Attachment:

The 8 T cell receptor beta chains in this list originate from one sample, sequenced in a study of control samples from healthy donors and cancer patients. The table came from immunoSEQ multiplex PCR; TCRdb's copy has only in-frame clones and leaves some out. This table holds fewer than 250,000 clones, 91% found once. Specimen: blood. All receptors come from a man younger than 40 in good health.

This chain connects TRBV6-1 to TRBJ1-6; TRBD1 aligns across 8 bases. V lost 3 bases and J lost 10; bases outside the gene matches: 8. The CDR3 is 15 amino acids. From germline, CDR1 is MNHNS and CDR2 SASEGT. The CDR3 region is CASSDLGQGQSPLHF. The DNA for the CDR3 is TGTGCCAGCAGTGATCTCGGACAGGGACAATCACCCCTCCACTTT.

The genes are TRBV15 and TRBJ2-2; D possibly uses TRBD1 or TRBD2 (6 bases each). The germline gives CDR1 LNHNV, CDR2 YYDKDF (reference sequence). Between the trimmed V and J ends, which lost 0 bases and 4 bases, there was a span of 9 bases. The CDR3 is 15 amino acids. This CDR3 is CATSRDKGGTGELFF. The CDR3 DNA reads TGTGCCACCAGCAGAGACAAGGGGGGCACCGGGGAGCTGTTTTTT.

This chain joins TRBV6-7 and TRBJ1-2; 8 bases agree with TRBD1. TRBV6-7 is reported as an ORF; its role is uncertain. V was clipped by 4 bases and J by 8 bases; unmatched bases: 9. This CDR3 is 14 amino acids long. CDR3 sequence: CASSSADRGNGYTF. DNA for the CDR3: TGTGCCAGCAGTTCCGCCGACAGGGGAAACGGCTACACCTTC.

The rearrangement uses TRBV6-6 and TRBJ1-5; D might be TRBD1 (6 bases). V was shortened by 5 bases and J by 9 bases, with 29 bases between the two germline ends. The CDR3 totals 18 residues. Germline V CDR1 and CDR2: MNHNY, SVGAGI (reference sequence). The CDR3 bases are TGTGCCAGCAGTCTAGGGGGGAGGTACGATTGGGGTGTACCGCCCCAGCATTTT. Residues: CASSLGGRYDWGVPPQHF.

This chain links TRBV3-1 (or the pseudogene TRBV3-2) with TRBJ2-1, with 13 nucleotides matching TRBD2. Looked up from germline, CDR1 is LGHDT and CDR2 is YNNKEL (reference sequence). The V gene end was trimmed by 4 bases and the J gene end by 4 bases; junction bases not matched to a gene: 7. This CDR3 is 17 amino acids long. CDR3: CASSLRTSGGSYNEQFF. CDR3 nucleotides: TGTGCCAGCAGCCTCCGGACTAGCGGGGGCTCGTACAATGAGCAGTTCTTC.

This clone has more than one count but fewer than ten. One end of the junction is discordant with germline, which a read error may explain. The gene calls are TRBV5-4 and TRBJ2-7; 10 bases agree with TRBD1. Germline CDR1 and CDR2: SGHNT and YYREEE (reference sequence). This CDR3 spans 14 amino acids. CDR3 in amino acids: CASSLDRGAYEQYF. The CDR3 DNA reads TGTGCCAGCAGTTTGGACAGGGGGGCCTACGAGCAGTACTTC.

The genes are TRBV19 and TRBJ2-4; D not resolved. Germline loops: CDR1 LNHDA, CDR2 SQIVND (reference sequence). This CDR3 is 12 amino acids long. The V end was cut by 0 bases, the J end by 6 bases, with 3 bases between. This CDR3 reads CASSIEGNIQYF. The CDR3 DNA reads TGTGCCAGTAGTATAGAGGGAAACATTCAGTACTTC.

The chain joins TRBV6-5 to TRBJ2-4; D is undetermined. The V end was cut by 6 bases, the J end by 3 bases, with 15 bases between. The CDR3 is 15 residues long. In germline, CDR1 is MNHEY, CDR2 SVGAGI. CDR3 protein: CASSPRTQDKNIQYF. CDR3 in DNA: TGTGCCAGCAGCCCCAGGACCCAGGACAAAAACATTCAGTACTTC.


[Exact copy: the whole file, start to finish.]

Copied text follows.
The 8 T cell receptor beta chains in this list originate from one sample, sequenced in a study of control samples from healthy donors and cancer patients. The table came from immunoSEQ multiplex PCR; TCRdb's copy has only in-frame clones and leaves some out. This table holds fewer than 250,000 clones, 91% found once. Specimen: blood. All receptors come from a man younger than 40 in good health.

This chain connects TRBV6-1 to TRBJ1-6; TRBD1 aligns across 8 bases. V lost 3 bases and J lost 10; bases outside the gene matches: 8. The CDR3 is 15 amino acids. From germline, CDR1 is MNHNS and CDR2 SASEGT. The CDR3 region is CASSDLGQGQSPLHF. The DNA for the CDR3 is TGTGCCAGCAGTGATCTCGGACAGGGACAATCACCCCTCCACTTT.

The genes are TRBV15 and TRBJ2-2; D possibly uses TRBD1 or TRBD2 (6 bases each). The germline gives CDR1 LNHNV, CDR2 YYDKDF (reference sequence). Between the trimmed V and J ends, which lost 0 bases and 4 bases, there was a span of 9 bases. The CDR3 is 15 amino acids. This CDR3 is CATSRDKGGTGELFF. The CDR3 DNA reads TGTGCCACCAGCAGAGACAAGGGGGGCACCGGGGAGCTGTTTTTT.

This chain joins TRBV6-7 and TRBJ1-2; 8 bases agree with TRBD1. TRBV6-7 is reported as an ORF; its role is uncertain. V was clipped by 4 bases and J by 8 bases; unmatched bases: 9. This CDR3 is 14 amino acids long. CDR3 sequence: CASSSADRGNGYTF. DNA for the CDR3: TGTGCCAGCAGTTCCGCCGACAGGGGAAACGGCTACACCTTC.

The rearrangement uses TRBV6-6 and TRBJ1-5; D might be TRBD1 (6 bases). V was shortened by 5 bases and J by 9 bases, with 29 bases between the two germline ends. The CDR3 totals 18 residues. Germline V CDR1 and CDR2: MNHNY, SVGAGI (reference sequence). The CDR3 bases are TGTGCCAGCAGTCTAGGGGGGAGGTACGATTGGGGTGTACCGCCCCAGCATTTT. Residues: CASSLGGRYDWGVPPQHF.

This chain links TRBV3-1 (or the pseudogene TRBV3-2) with TRBJ2-1, with 13 nucleotides matching TRBD2. Looked up from germline, CDR1 is LGHDT and CDR2 is YNNKEL (reference sequence). The V gene end was trimmed by 4 bases and the J gene end by 4 bases; junction bases not matched to a gene: 7. This CDR3 is 17 amino acids long. CDR3: CASSLRTSGGSYNEQFF. CDR3 nucleotides: TGTGCCAGCAGCCTCCGGACTAGCGGGGGCTCGTACAATGAGCAGTTCTTC.

This clone has more than one count but fewer than ten. One end of the junction is discordant with germline, which a read error may explain. The gene calls are TRBV5-4 and TRBJ2-7; 10 bases agree with TRBD1. Germline CDR1 and CDR2: SGHNT and YYREEE (reference sequence). This CDR3 spans 14 amino acids. CDR3 in amino acids: CASSLDRGAYEQYF. The CDR3 DNA reads TGTGCCAGCAGTTTGGACAGGGGGGCCTACGAGCAGTACTTC.

The genes are TRBV19 and TRBJ2-4; D not resolved. Germline loops: CDR1 LNHDA, CDR2 SQIVND (reference sequence). This CDR3 is 12 amino acids long. The V end was cut by 0 bases, the J end by 6 bases, with 3 bases between. This CDR3 reads CASSIEGNIQYF. The CDR3 DNA reads TGTGCCAGTAGTATAGAGGGAAACATTCAGTACTTC.

The chain joins TRBV6-5 to TRBJ2-4; D is undetermined. The V end was cut by 6 bases, the J end by 3 bases, with 15 bases between. The CDR3 is 15 residues long. In germline, CDR1 is MNHEY, CDR2 SVGAGI. CDR3 protein: CASSPRTQDKNIQYF. CDR3 in DNA: TGTGCCAGCAGCCCCAGGACCCAGGACAAAAACATTCAGTACTTC.